On Israel’s Memorial Day, Remember Yaakov Fadida

April 18 2018

Today is Yom Hazikaron, the day on which Israel remembers those who fell in its wars—and that serves as the prelude to Independence Day, which begins this evening. For this occasion, Ofer Aderet tells the story of Yaakov Fadida, a Jewish boy from Tiberias who was only fifteen in 1948, when the War of Independence broke out. The local Haganah commander Nahum Av repeatedly rejected Fadida as too young when he tried to enlist, finally telling him that there weren’t enough guns to go around. But Fadida, eager to join his older brothers in fighting for his nascent country, persisted. (Free registration may be required.)

The next day Fadida came back with a pistol. “Since I heard you didn’t have enough guns on your hands, I laid an ambush at the entrance to the Arab neighborhood and when an armed Arab came by I surprised him, threatened him with a knife, and took his gun from him,” Fadida told Av. After Av took away his pistol, Fadida once again took a pistol from its Arab owner. “Having no choice, Yaakov was added to the group of fighters,” says Av.

Av described one of the heroic acts attributed to little Fadida as “saving a number of fighters from certain death.” This happened when an armored bus carrying equipment to a besieged position in the city ran over a landmine. The bus caught fire and Arab fighters began shooting at the occupants.

Fadida and his comrades were sitting in a nearby position and could see what was happening. The fifteen-year-old . . . collected hand grenades from his fellow soldiers, climbed over the roofs of the nearby houses, approached the Arab positions, and began throwing grenades at them. “A panic broke out among the Arabs, the shooting stopped, some of them were wounded and the rest abandoned their positions and fled for their lives,” Av recounts. “When the shooting stopped, Yaakov called on our guys to come out of the burning armored bus and directed them [to safety].”

Fadida was killed in battle on April 22, 1948, possibly by friendly fire.

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Read more at Haaretz

More about: Israel & Zionism, Israeli history, Israeli War of Independence, Yom Ha-Zikaron

Terror Returns to Israel

Nov. 28 2022

On Wednesday, a double bombing in Jerusalem left two dead, and many others injured—an attack the likes of which has not been seen since 2016. In a Jenin hospital, meanwhile, armed Palestinians removed an Israeli who had been injured in a car accident, reportedly murdering him in the process, and held his body hostage for two days. All this comes as a year that has seen numerous stabbings, shootings, and other terrorist attacks is drawing to a close. Yaakov Lappin comments:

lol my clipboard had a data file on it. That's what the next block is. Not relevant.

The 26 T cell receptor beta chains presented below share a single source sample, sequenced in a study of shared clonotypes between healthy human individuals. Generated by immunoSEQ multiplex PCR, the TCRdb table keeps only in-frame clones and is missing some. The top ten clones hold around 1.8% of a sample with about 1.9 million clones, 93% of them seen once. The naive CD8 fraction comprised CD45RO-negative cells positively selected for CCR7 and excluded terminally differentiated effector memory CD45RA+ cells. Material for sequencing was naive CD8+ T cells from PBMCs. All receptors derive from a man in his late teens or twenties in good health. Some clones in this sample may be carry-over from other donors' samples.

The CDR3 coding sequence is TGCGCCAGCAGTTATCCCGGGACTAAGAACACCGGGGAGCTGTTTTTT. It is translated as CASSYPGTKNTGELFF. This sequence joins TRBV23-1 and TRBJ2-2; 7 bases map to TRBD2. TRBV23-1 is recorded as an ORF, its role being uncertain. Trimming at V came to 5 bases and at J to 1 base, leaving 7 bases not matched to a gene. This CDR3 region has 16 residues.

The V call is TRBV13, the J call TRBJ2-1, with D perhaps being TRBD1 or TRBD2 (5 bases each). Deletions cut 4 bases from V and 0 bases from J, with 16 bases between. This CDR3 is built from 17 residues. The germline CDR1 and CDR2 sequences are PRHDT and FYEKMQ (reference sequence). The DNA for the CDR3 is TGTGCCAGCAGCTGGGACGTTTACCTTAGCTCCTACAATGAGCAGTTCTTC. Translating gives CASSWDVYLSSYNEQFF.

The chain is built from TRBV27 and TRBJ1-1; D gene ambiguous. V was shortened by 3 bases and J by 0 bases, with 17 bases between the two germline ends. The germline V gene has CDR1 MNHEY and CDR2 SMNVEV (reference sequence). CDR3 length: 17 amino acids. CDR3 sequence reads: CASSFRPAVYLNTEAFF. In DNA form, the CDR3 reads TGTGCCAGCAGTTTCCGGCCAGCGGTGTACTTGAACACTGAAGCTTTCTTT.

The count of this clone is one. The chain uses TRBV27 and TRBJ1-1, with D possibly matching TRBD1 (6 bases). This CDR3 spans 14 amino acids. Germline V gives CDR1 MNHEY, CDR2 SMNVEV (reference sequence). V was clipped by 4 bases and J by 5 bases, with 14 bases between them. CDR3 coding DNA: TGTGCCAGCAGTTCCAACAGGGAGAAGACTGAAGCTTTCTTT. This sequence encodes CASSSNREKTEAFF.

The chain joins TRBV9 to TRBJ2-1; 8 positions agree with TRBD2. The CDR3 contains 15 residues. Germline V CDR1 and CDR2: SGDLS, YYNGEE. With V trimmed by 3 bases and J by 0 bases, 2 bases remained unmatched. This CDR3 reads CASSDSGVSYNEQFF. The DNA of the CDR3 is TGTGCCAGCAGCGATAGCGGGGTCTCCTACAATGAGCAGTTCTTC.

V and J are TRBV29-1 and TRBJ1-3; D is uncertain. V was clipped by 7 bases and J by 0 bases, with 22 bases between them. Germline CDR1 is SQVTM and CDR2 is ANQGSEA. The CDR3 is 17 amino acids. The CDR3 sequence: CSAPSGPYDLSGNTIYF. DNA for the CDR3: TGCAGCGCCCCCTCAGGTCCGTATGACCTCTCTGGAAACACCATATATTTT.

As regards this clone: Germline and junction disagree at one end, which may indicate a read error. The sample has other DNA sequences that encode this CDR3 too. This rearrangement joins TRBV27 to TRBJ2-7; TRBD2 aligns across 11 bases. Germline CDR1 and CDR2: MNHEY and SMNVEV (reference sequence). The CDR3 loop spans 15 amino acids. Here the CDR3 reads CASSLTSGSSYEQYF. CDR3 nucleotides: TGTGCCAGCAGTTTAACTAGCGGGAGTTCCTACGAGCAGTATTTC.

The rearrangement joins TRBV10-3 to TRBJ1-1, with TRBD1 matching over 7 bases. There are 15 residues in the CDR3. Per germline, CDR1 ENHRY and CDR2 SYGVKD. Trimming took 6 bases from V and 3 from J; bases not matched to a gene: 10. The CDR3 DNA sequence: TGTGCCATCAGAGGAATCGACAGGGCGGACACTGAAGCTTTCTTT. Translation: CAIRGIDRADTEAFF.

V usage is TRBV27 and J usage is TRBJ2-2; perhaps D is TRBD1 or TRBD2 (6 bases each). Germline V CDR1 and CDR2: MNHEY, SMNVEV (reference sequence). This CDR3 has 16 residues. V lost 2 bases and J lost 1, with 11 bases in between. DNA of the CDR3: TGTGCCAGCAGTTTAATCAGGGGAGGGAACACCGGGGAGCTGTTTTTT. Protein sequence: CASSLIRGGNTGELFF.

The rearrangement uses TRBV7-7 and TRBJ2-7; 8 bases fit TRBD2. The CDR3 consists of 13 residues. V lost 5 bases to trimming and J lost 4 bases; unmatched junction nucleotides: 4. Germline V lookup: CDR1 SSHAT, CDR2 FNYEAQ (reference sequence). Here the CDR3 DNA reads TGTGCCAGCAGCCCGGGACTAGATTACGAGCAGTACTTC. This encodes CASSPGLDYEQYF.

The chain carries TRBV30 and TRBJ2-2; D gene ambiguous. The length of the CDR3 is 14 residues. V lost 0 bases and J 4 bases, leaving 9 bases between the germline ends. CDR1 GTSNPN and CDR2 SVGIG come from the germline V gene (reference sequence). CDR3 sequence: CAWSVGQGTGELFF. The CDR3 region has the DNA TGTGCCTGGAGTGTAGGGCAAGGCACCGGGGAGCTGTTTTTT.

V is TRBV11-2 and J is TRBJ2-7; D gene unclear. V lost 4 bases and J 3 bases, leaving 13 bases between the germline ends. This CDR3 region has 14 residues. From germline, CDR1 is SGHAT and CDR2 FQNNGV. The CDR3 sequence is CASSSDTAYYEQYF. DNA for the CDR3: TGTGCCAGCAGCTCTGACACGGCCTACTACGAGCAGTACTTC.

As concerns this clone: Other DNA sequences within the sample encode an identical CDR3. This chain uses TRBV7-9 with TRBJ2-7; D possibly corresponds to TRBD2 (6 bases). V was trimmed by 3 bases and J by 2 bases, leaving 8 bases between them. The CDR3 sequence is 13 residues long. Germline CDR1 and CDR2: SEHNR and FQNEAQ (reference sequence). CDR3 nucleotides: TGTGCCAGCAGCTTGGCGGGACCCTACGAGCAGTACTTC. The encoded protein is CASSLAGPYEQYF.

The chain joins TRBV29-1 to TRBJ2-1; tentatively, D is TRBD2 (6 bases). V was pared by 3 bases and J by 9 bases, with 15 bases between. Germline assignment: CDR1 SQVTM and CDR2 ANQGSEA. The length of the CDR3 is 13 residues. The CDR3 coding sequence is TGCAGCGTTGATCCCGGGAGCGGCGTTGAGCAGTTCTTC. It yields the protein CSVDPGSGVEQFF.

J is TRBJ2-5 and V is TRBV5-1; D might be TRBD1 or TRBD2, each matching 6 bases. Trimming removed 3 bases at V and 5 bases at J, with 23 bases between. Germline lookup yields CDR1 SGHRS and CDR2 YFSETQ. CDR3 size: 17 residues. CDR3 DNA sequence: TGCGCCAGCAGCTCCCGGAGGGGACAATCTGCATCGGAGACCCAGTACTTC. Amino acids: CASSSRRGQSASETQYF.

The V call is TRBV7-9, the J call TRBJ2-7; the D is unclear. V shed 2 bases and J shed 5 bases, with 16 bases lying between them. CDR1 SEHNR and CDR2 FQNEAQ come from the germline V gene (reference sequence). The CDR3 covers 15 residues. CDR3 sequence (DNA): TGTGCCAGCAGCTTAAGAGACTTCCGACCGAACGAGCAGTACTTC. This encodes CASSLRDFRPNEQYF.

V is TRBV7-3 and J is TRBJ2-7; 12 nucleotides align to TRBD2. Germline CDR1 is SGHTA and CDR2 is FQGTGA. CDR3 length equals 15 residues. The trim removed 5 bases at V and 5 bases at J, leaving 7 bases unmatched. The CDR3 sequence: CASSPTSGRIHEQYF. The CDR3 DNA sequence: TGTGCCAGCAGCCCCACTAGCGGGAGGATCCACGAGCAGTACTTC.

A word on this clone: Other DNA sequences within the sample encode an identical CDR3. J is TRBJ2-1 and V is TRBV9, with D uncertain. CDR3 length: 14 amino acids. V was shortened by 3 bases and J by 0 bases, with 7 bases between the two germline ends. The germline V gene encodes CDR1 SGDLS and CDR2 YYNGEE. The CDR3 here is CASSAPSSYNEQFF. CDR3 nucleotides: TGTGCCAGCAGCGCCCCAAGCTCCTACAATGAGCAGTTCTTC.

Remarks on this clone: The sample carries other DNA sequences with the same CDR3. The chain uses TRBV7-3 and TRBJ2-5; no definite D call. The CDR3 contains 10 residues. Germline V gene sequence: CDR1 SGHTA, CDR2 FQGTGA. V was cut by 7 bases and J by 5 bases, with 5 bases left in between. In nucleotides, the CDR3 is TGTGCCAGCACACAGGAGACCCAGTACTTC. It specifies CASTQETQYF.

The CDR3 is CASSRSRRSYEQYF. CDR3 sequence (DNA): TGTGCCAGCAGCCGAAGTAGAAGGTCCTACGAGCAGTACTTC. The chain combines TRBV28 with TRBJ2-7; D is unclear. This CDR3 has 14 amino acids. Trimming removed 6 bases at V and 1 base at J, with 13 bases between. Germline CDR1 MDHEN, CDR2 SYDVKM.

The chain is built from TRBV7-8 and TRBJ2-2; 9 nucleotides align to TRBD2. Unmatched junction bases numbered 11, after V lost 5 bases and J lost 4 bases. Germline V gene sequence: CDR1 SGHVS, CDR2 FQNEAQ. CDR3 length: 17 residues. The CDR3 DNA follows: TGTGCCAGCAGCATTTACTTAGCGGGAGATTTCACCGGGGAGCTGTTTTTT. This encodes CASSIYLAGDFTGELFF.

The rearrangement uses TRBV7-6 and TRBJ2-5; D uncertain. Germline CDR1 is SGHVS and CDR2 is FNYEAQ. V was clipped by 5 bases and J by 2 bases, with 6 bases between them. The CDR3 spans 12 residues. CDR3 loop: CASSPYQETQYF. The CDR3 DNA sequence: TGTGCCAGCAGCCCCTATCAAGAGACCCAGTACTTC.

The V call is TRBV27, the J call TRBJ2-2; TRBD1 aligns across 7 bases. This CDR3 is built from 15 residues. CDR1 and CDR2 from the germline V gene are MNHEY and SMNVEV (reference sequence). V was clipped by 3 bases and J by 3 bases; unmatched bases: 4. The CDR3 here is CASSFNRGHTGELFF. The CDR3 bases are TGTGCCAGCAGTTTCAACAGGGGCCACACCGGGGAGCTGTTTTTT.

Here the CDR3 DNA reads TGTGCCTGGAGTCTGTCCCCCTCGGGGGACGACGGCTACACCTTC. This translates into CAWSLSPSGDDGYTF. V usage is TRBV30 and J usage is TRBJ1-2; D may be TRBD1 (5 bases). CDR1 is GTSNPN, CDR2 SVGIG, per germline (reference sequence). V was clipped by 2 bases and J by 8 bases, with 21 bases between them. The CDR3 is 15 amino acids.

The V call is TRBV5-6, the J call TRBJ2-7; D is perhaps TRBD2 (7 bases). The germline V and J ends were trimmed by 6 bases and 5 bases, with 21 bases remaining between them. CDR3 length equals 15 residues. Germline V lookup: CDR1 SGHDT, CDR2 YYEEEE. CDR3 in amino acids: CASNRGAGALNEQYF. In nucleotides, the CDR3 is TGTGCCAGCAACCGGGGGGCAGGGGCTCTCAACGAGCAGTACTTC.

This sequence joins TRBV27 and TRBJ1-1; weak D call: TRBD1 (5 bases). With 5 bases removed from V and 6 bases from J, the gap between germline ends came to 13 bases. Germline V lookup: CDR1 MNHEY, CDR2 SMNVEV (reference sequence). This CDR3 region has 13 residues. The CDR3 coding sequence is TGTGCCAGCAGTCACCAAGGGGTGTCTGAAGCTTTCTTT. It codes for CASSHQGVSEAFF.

Unlike the individual or small groups of terrorists who, acting on radical ideology and incitement to violence, picked up a gun, a knife, or embarked on a car-ramming attack, this time a better organized terrorist cell detonated two bombs—apparently by remote control—at bus stops in the capital. Police and the Shin Bet have exhausted their immediate physical searches, and the hunt for the perpetrators will now move to the intelligence front.

It is too soon to know who, or which organization, conducted the attack, but it is possible to note that in recent years, the Popular Front for the Liberation of Palestine (PFLP) has taken a lead in remote-control-bombing terrorism. Last week, a car bomb that likely contained explosives detonated by remote control was discovered by the Israel Defense Forces in Samaria, after it caught fire prematurely. In August 2019, a PFLP cell detonated a remote-control bomb in Dolev, seventeen miles northwest of Jerusalem, killing a seventeen-year-old Israeli girl and seriously wounding her father and brother. Members of that terror cell were later arrested.

With the Palestinian Authority (PA) losing its grip in parts of Samaria to armed terror gangs, and the image of the PA at an all-time low among Palestinians, in no small part due to corruption, nepotism, and its violation of human rights . . . the current situation does not look promising.

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Read more at JNS

More about: Israeli Security, Jerusalem, Palestinian terror